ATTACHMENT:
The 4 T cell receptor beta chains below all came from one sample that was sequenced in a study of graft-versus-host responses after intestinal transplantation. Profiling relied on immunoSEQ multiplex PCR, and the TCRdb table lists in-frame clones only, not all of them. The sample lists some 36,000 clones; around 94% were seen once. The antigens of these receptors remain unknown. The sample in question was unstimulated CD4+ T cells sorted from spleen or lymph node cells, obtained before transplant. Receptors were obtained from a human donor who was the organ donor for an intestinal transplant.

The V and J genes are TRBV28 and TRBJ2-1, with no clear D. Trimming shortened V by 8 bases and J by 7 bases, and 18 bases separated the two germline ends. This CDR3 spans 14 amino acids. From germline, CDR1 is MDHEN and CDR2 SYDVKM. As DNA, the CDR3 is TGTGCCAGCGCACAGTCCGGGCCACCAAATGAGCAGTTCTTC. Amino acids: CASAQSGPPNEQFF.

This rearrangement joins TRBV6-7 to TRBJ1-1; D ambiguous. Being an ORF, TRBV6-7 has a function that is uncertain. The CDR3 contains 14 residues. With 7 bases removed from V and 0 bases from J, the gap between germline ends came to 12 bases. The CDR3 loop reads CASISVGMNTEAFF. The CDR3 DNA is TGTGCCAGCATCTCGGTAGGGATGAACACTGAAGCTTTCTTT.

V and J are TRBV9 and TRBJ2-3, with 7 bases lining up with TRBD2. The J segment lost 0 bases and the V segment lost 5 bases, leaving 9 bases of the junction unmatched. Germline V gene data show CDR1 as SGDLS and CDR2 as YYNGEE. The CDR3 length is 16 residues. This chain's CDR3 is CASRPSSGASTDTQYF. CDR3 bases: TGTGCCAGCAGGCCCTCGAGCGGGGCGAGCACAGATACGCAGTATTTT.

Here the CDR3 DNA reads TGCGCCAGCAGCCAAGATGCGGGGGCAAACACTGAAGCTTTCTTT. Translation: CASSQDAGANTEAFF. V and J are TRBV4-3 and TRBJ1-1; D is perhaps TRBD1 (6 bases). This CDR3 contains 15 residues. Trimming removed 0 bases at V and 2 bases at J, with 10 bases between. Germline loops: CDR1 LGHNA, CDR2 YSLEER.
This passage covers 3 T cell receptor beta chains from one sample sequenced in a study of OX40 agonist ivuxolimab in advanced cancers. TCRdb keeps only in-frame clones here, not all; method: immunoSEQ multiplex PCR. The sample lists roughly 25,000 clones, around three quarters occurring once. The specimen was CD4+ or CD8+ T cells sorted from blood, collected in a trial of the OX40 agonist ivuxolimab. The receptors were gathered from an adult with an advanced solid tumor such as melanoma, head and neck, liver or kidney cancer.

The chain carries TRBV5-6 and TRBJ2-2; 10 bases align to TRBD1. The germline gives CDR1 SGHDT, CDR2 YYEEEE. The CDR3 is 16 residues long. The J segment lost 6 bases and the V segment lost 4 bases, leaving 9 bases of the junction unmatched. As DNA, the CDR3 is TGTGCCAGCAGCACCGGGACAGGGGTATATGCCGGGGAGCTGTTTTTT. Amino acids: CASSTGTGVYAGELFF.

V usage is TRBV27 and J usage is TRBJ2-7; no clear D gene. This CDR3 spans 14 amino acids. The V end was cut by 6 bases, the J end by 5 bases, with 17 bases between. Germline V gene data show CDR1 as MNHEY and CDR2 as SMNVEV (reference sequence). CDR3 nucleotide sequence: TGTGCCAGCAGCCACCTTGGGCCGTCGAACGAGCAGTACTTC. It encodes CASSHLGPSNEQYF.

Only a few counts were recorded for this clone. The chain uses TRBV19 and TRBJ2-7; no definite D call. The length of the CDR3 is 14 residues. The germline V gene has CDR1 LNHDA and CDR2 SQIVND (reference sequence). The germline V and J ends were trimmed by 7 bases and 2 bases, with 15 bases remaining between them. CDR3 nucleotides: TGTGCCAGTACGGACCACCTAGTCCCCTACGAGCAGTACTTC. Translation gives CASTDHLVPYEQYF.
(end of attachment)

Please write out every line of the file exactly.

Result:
The 4 T cell receptor beta chains below all came from one sample that was sequenced in a study of graft-versus-host responses after intestinal transplantation. Profiling relied on immunoSEQ multiplex PCR, and the TCRdb table lists in-frame clones only, not all of them. The sample lists some 36,000 clones; around 94% were seen once. The antigens of these receptors remain unknown. The sample in question was unstimulated CD4+ T cells sorted from spleen or lymph node cells, obtained before transplant. Receptors were obtained from a human donor who was the organ donor for an intestinal transplant.

The V and J genes are TRBV28 and TRBJ2-1, with no clear D. Trimming shortened V by 8 bases and J by 7 bases, and 18 bases separated the two germline ends. This CDR3 spans 14 amino acids. From germline, CDR1 is MDHEN and CDR2 SYDVKM. As DNA, the CDR3 is TGTGCCAGCGCACAGTCCGGGCCACCAAATGAGCAGTTCTTC. Amino acids: CASAQSGPPNEQFF.

This rearrangement joins TRBV6-7 to TRBJ1-1; D ambiguous. Being an ORF, TRBV6-7 has a function that is uncertain. The CDR3 contains 14 residues. With 7 bases removed from V and 0 bases from J, the gap between germline ends came to 12 bases. The CDR3 loop reads CASISVGMNTEAFF. The CDR3 DNA is TGTGCCAGCATCTCGGTAGGGATGAACACTGAAGCTTTCTTT.

V and J are TRBV9 and TRBJ2-3, with 7 bases lining up with TRBD2. The J segment lost 0 bases and the V segment lost 5 bases, leaving 9 bases of the junction unmatched. Germline V gene data show CDR1 as SGDLS and CDR2 as YYNGEE. The CDR3 length is 16 residues. This chain's CDR3 is CASRPSSGASTDTQYF. CDR3 bases: TGTGCCAGCAGGCCCTCGAGCGGGGCGAGCACAGATACGCAGTATTTT.

Here the CDR3 DNA reads TGCGCCAGCAGCCAAGATGCGGGGGCAAACACTGAAGCTTTCTTT. Translation: CASSQDAGANTEAFF. V and J are TRBV4-3 and TRBJ1-1; D is perhaps TRBD1 (6 bases). This CDR3 contains 15 residues. Trimming removed 0 bases at V and 2 bases at J, with 10 bases between. Germline loops: CDR1 LGHNA, CDR2 YSLEER.
This passage covers 3 T cell receptor beta chains from one sample sequenced in a study of OX40 agonist ivuxolimab in advanced cancers. TCRdb keeps only in-frame clones here, not all; method: immunoSEQ multiplex PCR. The sample lists roughly 25,000 clones, around three quarters occurring once. The specimen was CD4+ or CD8+ T cells sorted from blood, collected in a trial of the OX40 agonist ivuxolimab. The receptors were gathered from an adult with an advanced solid tumor such as melanoma, head and neck, liver or kidney cancer.

The chain carries TRBV5-6 and TRBJ2-2; 10 bases align to TRBD1. The germline gives CDR1 SGHDT, CDR2 YYEEEE. The CDR3 is 16 residues long. The J segment lost 6 bases and the V segment lost 4 bases, leaving 9 bases of the junction unmatched. As DNA, the CDR3 is TGTGCCAGCAGCACCGGGACAGGGGTATATGCCGGGGAGCTGTTTTTT. Amino acids: CASSTGTGVYAGELFF.

V usage is TRBV27 and J usage is TRBJ2-7; no clear D gene. This CDR3 spans 14 amino acids. The V end was cut by 6 bases, the J end by 5 bases, with 17 bases between. Germline V gene data show CDR1 as MNHEY and CDR2 as SMNVEV (reference sequence). CDR3 nucleotide sequence: TGTGCCAGCAGCCACCTTGGGCCGTCGAACGAGCAGTACTTC. It encodes CASSHLGPSNEQYF.

Only a few counts were recorded for this clone. The chain uses TRBV19 and TRBJ2-7; no definite D call. The length of the CDR3 is 14 residues. The germline V gene has CDR1 LNHDA and CDR2 SQIVND (reference sequence). The germline V and J ends were trimmed by 7 bases and 2 bases, with 15 bases remaining between them. CDR3 nucleotides: TGTGCCAGTACGGACCACCTAGTCCCCTACGAGCAGTACTTC. Translation gives CASTDHLVPYEQYF.